In literature, there exist two types of third-person point of view–omniscient and limited. For the purposes of this post, we’ll skip past those.

Your protagonist is a sort of god in your story

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When thinking about movies with voiceover narration, most people’s minds naturally jump to the kind of powerful Morgan Freeman voiceover that accompanies a classic drama. But you can create a character with a god-like presence without having to adhere to the “God” stereotypes.

A good example of a god character is Patrick Bateman from American Psycho. Through intimate voiceover, the audience emotionally connects with Patrick and begins to see the world through his eyes. An audience will inexplicably trust a god character — even if they aren’t trustworthy at all — which you can use to your advantage in building an unreliable point of view.

Voiceover functions as an establishment of dominance, as highlighted in Patrick’s morning routine in American Psycho. As Patrick calmly and unsettlingly details every aspect of his daily routine in the beginning of the film, the audience builds a picture of him in their mind, the one he wants them to build. Using voiceover to create an omnipotent protagonist, regardless of how they are perceived by other characters, gives that character control over the story and allows them to twist reality as they desire.

Audiences love being betrayed by screenwriters, hence the adage “kill your darlings.” Build trust and then confuse your audience by ripping it away. That’s what makes stories gripping, and it’s what will help fund your project, too. When thinking about point of view, always ask yourself, is this the most gripping way i could tell this story?

Delineate your story’s timeline–to a degree

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Often when writing a screenplay from the perspective of a certain character, you’ll want to create a more foggy, subjective atmosphere for your story to unfold in. An effective way to do this is to allow the storyline to take on a thought process of its own.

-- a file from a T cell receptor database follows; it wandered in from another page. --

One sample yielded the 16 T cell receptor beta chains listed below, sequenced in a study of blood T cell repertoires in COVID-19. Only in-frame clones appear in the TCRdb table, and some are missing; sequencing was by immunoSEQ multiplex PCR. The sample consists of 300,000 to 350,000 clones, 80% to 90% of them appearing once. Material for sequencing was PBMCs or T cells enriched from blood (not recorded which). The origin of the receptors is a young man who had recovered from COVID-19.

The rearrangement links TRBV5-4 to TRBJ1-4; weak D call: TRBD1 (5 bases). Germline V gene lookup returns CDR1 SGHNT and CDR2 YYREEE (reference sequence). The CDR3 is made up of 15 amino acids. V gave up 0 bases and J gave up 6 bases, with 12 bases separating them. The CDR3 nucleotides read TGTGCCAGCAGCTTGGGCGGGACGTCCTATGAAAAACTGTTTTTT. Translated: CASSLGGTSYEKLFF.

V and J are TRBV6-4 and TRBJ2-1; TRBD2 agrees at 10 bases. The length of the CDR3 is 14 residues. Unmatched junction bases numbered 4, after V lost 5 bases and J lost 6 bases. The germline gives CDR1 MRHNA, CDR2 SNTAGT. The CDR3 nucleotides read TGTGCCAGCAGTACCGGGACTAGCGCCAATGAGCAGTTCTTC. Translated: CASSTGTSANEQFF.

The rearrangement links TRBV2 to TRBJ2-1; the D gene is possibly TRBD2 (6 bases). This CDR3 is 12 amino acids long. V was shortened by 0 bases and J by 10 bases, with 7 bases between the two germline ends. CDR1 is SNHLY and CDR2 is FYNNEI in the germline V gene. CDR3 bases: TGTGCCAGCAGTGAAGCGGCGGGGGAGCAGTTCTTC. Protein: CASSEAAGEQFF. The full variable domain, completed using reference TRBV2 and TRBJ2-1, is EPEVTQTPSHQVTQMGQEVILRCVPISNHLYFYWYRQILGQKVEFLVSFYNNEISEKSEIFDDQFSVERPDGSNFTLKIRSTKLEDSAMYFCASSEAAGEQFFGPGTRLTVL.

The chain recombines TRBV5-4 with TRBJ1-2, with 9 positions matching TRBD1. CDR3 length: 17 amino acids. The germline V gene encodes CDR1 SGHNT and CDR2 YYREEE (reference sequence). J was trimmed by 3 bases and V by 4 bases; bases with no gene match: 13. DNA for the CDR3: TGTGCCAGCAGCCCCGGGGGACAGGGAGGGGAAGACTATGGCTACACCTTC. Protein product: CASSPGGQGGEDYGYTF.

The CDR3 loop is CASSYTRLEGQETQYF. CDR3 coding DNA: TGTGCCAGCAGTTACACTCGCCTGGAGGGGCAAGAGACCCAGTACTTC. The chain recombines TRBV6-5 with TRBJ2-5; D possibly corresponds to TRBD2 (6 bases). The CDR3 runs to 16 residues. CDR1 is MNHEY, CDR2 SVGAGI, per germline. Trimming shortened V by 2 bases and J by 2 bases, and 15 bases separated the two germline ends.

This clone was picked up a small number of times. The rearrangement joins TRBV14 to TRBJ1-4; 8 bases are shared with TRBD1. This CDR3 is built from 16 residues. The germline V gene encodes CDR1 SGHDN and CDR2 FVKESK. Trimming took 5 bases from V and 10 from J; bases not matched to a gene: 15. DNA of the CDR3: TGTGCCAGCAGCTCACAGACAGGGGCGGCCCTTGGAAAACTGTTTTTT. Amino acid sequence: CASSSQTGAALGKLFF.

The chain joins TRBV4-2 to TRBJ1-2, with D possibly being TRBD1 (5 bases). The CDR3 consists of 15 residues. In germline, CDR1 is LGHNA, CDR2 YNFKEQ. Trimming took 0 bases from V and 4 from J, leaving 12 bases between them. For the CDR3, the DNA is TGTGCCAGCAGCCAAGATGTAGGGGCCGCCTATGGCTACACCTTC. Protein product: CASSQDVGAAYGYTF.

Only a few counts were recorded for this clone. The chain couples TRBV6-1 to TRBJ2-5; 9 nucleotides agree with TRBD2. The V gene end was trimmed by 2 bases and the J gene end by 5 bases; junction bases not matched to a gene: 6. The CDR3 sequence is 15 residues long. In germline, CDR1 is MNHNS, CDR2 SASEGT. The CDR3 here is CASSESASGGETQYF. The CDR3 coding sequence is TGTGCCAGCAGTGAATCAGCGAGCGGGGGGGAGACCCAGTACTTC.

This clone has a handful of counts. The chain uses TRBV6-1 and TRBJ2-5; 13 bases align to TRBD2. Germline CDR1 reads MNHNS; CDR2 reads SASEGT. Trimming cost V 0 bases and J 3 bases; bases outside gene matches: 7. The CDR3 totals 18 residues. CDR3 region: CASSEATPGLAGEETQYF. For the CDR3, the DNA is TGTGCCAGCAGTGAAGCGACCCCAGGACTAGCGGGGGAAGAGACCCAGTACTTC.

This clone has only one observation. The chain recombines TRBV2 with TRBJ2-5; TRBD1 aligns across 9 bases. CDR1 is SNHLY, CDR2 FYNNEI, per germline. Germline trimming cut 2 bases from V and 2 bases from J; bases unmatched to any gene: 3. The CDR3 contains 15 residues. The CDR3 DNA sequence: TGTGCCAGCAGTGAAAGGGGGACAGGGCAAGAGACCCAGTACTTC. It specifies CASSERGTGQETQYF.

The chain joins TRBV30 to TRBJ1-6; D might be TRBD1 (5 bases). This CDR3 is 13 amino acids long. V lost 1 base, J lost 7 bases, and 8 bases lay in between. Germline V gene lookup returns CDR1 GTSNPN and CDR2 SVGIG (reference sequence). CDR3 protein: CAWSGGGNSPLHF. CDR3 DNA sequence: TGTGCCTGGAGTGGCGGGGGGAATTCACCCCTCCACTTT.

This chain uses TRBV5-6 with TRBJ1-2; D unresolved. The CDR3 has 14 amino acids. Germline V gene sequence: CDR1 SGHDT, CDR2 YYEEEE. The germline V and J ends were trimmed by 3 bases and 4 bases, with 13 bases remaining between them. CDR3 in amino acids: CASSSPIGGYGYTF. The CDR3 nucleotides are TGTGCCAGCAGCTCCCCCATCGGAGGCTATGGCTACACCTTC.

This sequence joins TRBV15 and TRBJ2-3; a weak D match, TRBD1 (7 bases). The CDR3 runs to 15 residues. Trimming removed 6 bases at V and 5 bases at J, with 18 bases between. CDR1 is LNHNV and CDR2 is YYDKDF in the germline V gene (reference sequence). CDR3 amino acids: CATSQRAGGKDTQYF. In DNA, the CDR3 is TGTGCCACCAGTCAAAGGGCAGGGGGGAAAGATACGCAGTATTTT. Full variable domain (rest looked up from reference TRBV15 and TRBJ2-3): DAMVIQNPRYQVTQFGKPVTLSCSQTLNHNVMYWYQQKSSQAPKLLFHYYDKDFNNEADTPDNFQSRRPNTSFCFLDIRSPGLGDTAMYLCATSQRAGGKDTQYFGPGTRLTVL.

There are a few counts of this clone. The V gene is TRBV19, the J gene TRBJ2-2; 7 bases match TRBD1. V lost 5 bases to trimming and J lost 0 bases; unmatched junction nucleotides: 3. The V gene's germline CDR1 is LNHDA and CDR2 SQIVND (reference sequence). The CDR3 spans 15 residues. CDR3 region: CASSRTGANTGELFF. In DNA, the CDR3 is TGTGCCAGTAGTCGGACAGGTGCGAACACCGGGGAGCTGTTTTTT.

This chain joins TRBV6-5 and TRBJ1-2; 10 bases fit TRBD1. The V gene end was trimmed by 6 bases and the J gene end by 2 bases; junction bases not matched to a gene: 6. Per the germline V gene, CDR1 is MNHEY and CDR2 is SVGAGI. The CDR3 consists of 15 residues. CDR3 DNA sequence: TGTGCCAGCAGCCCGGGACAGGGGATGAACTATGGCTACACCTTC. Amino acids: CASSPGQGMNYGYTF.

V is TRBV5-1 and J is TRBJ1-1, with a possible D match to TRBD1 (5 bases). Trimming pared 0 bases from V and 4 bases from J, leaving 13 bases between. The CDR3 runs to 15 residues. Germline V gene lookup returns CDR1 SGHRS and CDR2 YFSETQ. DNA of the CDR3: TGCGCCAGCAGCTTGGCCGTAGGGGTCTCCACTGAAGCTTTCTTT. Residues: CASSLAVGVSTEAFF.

Take a minute and try to write freely about everything that’s happened in your life in the past week or past month. Most likely, you’ll think of events out of order, remember certain ones much clearer than others, and forget some entirely. You can apply this idea when writing through a protagonist’s perspective on their own life.

Delineating and jumbling experiences can effectively convey to the audience that we’re inside the protagonist’s mind. In other words, you don’t need your timeline to be crystal clear. Just as our memories of certain events become hazy and twisted, scenes in your movie can be too.

Take advantage of the details

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In Eternal Sunshine of the Spotless Mind, we sometimes know we’re in Joel’s dreams, without truly knowing why we know. This is because the most powerful elements of the scenes lie in the details.

For example, the shelves of the dream bookstore Joel and Clementine visit boast books turned around or with blanks covers. This detail mimics our own dream experiences — rarely ever in dreams does our mind create fully fleshed out and comprehensive environments. But in watching the movie, we wouldn’t think about this fact consciously. Instead, we submit happily to the Eternal Sunshine world knowing somewhere inside us that something feels “off” enough about the environment to transport us into Joel’s dreamland.